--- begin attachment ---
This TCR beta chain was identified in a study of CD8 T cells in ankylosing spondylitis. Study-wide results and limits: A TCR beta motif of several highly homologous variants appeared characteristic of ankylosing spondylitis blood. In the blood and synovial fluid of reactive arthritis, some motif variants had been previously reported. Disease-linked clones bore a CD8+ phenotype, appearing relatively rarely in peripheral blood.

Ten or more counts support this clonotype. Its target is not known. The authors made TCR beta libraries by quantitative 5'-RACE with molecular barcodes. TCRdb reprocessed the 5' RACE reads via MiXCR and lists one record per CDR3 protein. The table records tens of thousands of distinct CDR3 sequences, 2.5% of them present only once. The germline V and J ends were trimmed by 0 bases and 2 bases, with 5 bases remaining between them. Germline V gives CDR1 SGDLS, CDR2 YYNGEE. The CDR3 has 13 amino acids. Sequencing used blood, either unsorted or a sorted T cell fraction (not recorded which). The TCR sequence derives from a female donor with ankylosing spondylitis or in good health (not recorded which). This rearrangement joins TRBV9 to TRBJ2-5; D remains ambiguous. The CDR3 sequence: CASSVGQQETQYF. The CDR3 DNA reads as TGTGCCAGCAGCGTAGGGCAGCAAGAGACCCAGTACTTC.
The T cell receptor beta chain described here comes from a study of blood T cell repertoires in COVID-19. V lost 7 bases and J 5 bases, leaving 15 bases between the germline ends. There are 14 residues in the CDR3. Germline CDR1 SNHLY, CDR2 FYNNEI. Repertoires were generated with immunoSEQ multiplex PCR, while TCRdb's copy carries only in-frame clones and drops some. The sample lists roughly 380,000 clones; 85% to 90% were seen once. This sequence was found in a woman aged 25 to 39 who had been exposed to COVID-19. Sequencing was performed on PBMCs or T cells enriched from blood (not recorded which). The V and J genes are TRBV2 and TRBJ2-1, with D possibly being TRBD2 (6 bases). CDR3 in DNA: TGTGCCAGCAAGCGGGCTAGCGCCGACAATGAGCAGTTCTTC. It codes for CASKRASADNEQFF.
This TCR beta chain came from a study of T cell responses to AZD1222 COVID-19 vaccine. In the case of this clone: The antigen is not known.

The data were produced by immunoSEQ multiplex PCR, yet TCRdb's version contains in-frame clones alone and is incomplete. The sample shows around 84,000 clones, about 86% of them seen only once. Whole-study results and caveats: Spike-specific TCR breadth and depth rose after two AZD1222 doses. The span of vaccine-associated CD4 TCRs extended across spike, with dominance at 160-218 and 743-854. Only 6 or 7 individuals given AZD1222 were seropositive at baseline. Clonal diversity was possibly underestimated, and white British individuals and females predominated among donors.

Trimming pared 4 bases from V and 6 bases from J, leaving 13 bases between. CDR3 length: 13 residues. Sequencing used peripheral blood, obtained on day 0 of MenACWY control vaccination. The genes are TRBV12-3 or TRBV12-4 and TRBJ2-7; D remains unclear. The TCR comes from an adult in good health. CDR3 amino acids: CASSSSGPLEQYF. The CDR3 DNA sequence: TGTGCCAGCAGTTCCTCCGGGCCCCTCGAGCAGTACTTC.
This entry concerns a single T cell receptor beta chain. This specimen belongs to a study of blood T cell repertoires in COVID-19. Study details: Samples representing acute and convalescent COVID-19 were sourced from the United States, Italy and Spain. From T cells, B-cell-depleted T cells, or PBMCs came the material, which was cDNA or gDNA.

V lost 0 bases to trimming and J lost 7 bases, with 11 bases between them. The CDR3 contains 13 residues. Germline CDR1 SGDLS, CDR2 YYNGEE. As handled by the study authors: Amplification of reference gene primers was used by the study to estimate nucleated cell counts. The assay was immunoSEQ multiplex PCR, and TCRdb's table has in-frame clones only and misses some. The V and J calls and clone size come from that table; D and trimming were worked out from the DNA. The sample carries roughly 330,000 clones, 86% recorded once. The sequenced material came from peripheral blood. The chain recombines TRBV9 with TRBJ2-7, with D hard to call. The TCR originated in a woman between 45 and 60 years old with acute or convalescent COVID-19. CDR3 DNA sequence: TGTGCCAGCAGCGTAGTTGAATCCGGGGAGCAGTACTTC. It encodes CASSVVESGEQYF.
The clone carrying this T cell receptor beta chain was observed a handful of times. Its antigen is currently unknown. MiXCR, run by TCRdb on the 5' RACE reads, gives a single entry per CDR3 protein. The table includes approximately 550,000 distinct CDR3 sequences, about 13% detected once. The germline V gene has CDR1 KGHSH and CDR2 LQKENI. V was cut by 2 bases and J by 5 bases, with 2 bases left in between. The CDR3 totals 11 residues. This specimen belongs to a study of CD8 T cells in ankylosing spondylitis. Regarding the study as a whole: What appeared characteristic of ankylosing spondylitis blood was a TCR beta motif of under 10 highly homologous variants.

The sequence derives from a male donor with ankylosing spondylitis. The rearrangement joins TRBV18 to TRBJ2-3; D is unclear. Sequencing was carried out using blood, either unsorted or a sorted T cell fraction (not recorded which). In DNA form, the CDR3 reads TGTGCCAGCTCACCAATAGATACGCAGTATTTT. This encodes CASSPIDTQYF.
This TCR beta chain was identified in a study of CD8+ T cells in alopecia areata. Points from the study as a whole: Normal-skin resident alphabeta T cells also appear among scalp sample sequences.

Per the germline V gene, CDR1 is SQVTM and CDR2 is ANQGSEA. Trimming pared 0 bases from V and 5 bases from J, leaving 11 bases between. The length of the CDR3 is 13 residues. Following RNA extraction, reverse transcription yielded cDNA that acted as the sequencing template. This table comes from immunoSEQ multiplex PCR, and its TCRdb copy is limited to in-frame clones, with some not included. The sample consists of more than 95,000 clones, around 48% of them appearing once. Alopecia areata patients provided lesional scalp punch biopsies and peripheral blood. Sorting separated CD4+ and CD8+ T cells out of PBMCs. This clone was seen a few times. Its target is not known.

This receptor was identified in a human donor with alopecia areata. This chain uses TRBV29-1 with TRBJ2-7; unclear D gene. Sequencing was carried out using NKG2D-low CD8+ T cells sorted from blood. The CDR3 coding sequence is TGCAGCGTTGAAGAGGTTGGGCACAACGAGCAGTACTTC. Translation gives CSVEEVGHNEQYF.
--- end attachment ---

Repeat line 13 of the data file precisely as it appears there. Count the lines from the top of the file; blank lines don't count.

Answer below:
This receptor was identified in a human donor with alopecia areata. This chain uses TRBV29-1 with TRBJ2-7; unclear D gene. Sequencing was carried out using NKG2D-low CD8+ T cells sorted from blood. The CDR3 coding sequence is TGCAGCGTTGAAGAGGTTGGGCACAACGAGCAGTACTTC. Translation gives CSVEEVGHNEQYF.